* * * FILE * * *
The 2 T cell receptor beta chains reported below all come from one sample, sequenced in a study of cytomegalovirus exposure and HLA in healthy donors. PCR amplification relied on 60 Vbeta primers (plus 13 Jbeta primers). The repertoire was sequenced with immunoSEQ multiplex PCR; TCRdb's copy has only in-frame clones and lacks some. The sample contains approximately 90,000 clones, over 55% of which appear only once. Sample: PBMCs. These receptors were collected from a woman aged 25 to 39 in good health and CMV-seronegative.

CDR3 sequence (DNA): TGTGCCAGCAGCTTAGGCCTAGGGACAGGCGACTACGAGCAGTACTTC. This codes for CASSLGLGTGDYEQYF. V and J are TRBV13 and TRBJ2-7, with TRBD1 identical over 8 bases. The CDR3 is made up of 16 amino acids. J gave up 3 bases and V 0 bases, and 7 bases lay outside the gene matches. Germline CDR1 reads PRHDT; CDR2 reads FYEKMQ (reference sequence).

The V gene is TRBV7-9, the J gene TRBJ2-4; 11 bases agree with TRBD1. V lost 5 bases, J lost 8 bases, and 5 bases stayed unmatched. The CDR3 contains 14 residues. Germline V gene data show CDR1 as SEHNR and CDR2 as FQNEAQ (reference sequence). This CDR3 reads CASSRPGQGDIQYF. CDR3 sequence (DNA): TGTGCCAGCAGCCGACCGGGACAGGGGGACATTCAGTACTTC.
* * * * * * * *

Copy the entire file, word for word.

The 2 T cell receptor beta chains reported below all come from one sample, sequenced in a study of cytomegalovirus exposure and HLA in healthy donors. PCR amplification relied on 60 Vbeta primers (plus 13 Jbeta primers). The repertoire was sequenced with immunoSEQ multiplex PCR; TCRdb's copy has only in-frame clones and lacks some. The sample contains approximately 90,000 clones, over 55% of which appear only once. Sample: PBMCs. These receptors were collected from a woman aged 25 to 39 in good health and CMV-seronegative.

CDR3 sequence (DNA): TGTGCCAGCAGCTTAGGCCTAGGGACAGGCGACTACGAGCAGTACTTC. This codes for CASSLGLGTGDYEQYF. V and J are TRBV13 and TRBJ2-7, with TRBD1 identical over 8 bases. The CDR3 is made up of 16 amino acids. J gave up 3 bases and V 0 bases, and 7 bases lay outside the gene matches. Germline CDR1 reads PRHDT; CDR2 reads FYEKMQ (reference sequence).

The V gene is TRBV7-9, the J gene TRBJ2-4; 11 bases agree with TRBD1. V lost 5 bases, J lost 8 bases, and 5 bases stayed unmatched. The CDR3 contains 14 residues. Germline V gene data show CDR1 as SEHNR and CDR2 as FQNEAQ (reference sequence). This CDR3 reads CASSRPGQGDIQYF. CDR3 sequence (DNA): TGTGCCAGCAGCCGACCGGGACAGGGGGACATTCAGTACTTC.